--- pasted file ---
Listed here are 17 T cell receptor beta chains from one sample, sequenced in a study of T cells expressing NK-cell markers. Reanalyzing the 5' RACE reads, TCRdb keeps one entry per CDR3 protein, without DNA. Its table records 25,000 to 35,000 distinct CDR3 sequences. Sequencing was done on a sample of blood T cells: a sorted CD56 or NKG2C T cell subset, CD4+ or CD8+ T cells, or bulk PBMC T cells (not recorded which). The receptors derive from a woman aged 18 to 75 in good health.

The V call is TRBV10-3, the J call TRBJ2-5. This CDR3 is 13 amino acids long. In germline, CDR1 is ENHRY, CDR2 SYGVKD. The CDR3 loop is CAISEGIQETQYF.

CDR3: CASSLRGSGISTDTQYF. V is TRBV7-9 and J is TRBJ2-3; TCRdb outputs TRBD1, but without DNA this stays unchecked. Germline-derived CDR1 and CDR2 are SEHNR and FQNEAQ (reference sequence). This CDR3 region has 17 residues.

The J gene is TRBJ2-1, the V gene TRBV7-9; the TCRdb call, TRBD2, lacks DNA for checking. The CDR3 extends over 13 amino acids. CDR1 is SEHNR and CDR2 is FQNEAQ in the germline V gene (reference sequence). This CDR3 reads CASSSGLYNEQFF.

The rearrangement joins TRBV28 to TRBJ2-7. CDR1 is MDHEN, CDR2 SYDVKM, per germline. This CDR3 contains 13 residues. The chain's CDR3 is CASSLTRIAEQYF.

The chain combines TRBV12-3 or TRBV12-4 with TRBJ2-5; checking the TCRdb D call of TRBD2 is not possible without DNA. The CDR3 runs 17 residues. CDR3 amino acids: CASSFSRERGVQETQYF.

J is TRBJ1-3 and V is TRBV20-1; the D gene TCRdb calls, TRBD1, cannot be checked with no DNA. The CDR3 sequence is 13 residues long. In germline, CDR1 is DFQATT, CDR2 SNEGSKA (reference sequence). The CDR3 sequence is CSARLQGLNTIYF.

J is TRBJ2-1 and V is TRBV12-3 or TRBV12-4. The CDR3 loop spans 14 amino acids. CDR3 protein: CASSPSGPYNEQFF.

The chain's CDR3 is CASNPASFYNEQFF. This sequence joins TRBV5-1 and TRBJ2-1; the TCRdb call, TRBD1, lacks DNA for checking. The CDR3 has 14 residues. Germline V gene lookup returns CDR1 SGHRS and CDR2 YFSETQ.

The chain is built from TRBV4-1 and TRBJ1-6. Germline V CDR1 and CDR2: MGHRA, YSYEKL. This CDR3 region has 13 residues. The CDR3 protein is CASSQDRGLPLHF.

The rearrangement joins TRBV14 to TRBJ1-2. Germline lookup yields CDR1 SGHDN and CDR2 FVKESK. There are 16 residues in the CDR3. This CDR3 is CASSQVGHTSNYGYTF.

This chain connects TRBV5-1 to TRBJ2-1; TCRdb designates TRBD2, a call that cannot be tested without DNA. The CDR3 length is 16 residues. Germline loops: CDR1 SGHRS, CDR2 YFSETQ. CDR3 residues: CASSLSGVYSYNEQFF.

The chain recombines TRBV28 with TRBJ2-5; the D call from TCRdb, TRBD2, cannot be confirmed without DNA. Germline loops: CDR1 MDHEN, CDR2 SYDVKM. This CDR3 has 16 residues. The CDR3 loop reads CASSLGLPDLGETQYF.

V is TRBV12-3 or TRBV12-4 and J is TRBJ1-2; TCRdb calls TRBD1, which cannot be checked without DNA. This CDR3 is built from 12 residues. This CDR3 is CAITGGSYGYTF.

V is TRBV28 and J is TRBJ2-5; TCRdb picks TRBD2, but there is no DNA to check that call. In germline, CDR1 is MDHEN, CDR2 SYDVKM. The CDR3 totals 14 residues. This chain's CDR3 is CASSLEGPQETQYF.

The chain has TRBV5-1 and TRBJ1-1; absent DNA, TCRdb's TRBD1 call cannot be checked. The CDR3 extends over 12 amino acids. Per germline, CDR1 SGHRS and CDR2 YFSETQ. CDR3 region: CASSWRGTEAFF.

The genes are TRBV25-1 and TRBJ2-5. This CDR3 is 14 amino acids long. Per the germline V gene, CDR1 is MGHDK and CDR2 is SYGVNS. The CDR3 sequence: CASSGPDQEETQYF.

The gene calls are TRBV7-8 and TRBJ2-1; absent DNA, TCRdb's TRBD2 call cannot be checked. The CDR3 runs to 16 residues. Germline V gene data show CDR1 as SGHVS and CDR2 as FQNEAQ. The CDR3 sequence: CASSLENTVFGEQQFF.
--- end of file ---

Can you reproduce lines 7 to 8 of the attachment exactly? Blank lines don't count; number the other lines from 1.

J is TRBJ1-3 and V is TRBV20-1; the D gene TCRdb calls, TRBD1, cannot be checked with no DNA. The CDR3 sequence is 13 residues long. In germline, CDR1 is DFQATT, CDR2 SNEGSKA (reference sequence). The CDR3 sequence is CSARLQGLNTIYF.

J is TRBJ2-1 and V is TRBV12-3 or TRBV12-4. The CDR3 loop spans 14 amino acids. CDR3 protein: CASSPSGPYNEQFF.